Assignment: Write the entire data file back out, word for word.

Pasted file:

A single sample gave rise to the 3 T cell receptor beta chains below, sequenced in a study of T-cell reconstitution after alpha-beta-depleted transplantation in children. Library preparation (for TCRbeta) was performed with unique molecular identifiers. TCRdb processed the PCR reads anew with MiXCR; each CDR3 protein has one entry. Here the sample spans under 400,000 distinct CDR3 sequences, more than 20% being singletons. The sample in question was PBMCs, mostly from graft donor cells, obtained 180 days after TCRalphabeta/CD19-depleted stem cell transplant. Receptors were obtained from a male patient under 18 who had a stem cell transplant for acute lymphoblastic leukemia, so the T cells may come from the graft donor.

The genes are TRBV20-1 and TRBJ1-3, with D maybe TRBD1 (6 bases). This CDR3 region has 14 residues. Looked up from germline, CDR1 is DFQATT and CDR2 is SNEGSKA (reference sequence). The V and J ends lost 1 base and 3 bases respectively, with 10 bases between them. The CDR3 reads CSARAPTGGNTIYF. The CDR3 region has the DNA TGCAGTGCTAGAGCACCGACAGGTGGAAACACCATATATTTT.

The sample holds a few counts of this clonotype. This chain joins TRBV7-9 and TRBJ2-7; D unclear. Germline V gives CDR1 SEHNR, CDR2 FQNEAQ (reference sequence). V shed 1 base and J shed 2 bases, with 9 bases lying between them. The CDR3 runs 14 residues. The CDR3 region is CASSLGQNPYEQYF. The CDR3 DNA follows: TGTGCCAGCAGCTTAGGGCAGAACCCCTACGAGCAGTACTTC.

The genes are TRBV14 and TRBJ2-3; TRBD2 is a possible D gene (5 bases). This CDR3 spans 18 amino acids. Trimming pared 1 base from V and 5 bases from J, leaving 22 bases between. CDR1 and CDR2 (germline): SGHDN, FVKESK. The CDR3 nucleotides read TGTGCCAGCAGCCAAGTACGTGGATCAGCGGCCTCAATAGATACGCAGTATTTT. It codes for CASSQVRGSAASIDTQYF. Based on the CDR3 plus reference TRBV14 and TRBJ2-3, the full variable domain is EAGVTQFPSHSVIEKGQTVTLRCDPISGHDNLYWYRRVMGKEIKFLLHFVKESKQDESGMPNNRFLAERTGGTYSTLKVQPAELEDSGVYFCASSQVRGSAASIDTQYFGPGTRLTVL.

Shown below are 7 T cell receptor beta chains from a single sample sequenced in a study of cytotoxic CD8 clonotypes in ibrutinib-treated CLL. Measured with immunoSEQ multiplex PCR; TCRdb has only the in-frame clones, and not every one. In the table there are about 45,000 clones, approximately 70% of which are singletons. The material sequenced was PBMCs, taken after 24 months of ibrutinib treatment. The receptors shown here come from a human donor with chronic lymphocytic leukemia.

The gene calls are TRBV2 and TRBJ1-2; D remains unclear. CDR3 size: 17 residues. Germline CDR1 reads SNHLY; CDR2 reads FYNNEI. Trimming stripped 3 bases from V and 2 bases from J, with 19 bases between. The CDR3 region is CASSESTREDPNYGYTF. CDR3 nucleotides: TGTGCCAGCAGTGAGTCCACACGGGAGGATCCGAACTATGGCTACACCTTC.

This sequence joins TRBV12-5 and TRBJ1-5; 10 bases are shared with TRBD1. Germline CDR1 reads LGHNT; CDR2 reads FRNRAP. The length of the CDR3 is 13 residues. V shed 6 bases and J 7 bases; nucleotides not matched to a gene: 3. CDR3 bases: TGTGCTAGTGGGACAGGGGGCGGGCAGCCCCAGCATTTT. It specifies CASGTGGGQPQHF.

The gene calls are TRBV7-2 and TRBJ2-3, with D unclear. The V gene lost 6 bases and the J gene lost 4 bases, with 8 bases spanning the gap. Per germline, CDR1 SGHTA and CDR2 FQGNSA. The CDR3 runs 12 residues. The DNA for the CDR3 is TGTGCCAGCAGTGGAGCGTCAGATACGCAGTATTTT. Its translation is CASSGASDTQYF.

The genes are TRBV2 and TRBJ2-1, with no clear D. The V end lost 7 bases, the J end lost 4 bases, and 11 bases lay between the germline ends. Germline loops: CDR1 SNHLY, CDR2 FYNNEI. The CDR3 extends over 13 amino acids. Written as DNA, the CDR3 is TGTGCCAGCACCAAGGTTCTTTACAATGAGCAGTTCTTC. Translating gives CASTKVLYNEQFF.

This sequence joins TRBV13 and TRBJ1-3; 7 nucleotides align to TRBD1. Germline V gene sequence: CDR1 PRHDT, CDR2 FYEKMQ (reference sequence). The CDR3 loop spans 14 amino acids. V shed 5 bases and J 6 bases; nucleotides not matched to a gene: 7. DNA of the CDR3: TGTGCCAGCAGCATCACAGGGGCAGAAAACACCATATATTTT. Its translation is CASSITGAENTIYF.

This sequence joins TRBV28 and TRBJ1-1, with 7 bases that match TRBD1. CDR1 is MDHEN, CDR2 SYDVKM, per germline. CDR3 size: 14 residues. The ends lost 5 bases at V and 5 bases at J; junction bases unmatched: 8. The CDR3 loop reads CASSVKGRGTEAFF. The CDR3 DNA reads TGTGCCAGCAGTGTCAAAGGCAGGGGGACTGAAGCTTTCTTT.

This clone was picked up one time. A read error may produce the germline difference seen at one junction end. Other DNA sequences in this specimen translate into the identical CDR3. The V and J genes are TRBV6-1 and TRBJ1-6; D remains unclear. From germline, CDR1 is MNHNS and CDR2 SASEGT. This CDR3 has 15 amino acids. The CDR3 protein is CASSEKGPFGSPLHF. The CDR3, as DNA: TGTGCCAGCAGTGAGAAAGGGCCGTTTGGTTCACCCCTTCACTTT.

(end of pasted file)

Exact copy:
A single sample gave rise to the 3 T cell receptor beta chains below, sequenced in a study of T-cell reconstitution after alpha-beta-depleted transplantation in children. Library preparation (for TCRbeta) was performed with unique molecular identifiers. TCRdb processed the PCR reads anew with MiXCR; each CDR3 protein has one entry. Here the sample spans under 400,000 distinct CDR3 sequences, more than 20% being singletons. The sample in question was PBMCs, mostly from graft donor cells, obtained 180 days after TCRalphabeta/CD19-depleted stem cell transplant. Receptors were obtained from a male patient under 18 who had a stem cell transplant for acute lymphoblastic leukemia, so the T cells may come from the graft donor.

The genes are TRBV20-1 and TRBJ1-3, with D maybe TRBD1 (6 bases). This CDR3 region has 14 residues. Looked up from germline, CDR1 is DFQATT and CDR2 is SNEGSKA (reference sequence). The V and J ends lost 1 base and 3 bases respectively, with 10 bases between them. The CDR3 reads CSARAPTGGNTIYF. The CDR3 region has the DNA TGCAGTGCTAGAGCACCGACAGGTGGAAACACCATATATTTT.

The sample holds a few counts of this clonotype. This chain joins TRBV7-9 and TRBJ2-7; D unclear. Germline V gives CDR1 SEHNR, CDR2 FQNEAQ (reference sequence). V shed 1 base and J shed 2 bases, with 9 bases lying between them. The CDR3 runs 14 residues. The CDR3 region is CASSLGQNPYEQYF. The CDR3 DNA follows: TGTGCCAGCAGCTTAGGGCAGAACCCCTACGAGCAGTACTTC.

The genes are TRBV14 and TRBJ2-3; TRBD2 is a possible D gene (5 bases). This CDR3 spans 18 amino acids. Trimming pared 1 base from V and 5 bases from J, leaving 22 bases between. CDR1 and CDR2 (germline): SGHDN, FVKESK. The CDR3 nucleotides read TGTGCCAGCAGCCAAGTACGTGGATCAGCGGCCTCAATAGATACGCAGTATTTT. It codes for CASSQVRGSAASIDTQYF. Based on the CDR3 plus reference TRBV14 and TRBJ2-3, the full variable domain is EAGVTQFPSHSVIEKGQTVTLRCDPISGHDNLYWYRRVMGKEIKFLLHFVKESKQDESGMPNNRFLAERTGGTYSTLKVQPAELEDSGVYFCASSQVRGSAASIDTQYFGPGTRLTVL.

Shown below are 7 T cell receptor beta chains from a single sample sequenced in a study of cytotoxic CD8 clonotypes in ibrutinib-treated CLL. Measured with immunoSEQ multiplex PCR; TCRdb has only the in-frame clones, and not every one. In the table there are about 45,000 clones, approximately 70% of which are singletons. The material sequenced was PBMCs, taken after 24 months of ibrutinib treatment. The receptors shown here come from a human donor with chronic lymphocytic leukemia.

The gene calls are TRBV2 and TRBJ1-2; D remains unclear. CDR3 size: 17 residues. Germline CDR1 reads SNHLY; CDR2 reads FYNNEI. Trimming stripped 3 bases from V and 2 bases from J, with 19 bases between. The CDR3 region is CASSESTREDPNYGYTF. CDR3 nucleotides: TGTGCCAGCAGTGAGTCCACACGGGAGGATCCGAACTATGGCTACACCTTC.

This sequence joins TRBV12-5 and TRBJ1-5; 10 bases are shared with TRBD1. Germline CDR1 reads LGHNT; CDR2 reads FRNRAP. The length of the CDR3 is 13 residues. V shed 6 bases and J 7 bases; nucleotides not matched to a gene: 3. CDR3 bases: TGTGCTAGTGGGACAGGGGGCGGGCAGCCCCAGCATTTT. It specifies CASGTGGGQPQHF.

The gene calls are TRBV7-2 and TRBJ2-3, with D unclear. The V gene lost 6 bases and the J gene lost 4 bases, with 8 bases spanning the gap. Per germline, CDR1 SGHTA and CDR2 FQGNSA. The CDR3 runs 12 residues. The DNA for the CDR3 is TGTGCCAGCAGTGGAGCGTCAGATACGCAGTATTTT. Its translation is CASSGASDTQYF.

The genes are TRBV2 and TRBJ2-1, with no clear D. The V end lost 7 bases, the J end lost 4 bases, and 11 bases lay between the germline ends. Germline loops: CDR1 SNHLY, CDR2 FYNNEI. The CDR3 extends over 13 amino acids. Written as DNA, the CDR3 is TGTGCCAGCACCAAGGTTCTTTACAATGAGCAGTTCTTC. Translating gives CASTKVLYNEQFF.

This sequence joins TRBV13 and TRBJ1-3; 7 nucleotides align to TRBD1. Germline V gene sequence: CDR1 PRHDT, CDR2 FYEKMQ (reference sequence). The CDR3 loop spans 14 amino acids. V shed 5 bases and J 6 bases; nucleotides not matched to a gene: 7. DNA of the CDR3: TGTGCCAGCAGCATCACAGGGGCAGAAAACACCATATATTTT. Its translation is CASSITGAENTIYF.

This sequence joins TRBV28 and TRBJ1-1, with 7 bases that match TRBD1. CDR1 is MDHEN, CDR2 SYDVKM, per germline. CDR3 size: 14 residues. The ends lost 5 bases at V and 5 bases at J; junction bases unmatched: 8. The CDR3 loop reads CASSVKGRGTEAFF. The CDR3 DNA reads TGTGCCAGCAGTGTCAAAGGCAGGGGGACTGAAGCTTTCTTT.

This clone was picked up one time. A read error may produce the germline difference seen at one junction end. Other DNA sequences in this specimen translate into the identical CDR3. The V and J genes are TRBV6-1 and TRBJ1-6; D remains unclear. From germline, CDR1 is MNHNS and CDR2 SASEGT. This CDR3 has 15 amino acids. The CDR3 protein is CASSEKGPFGSPLHF. The CDR3, as DNA: TGTGCCAGCAGTGAGAAAGGGCCGTTTGGTTCACCCCTTCACTTT.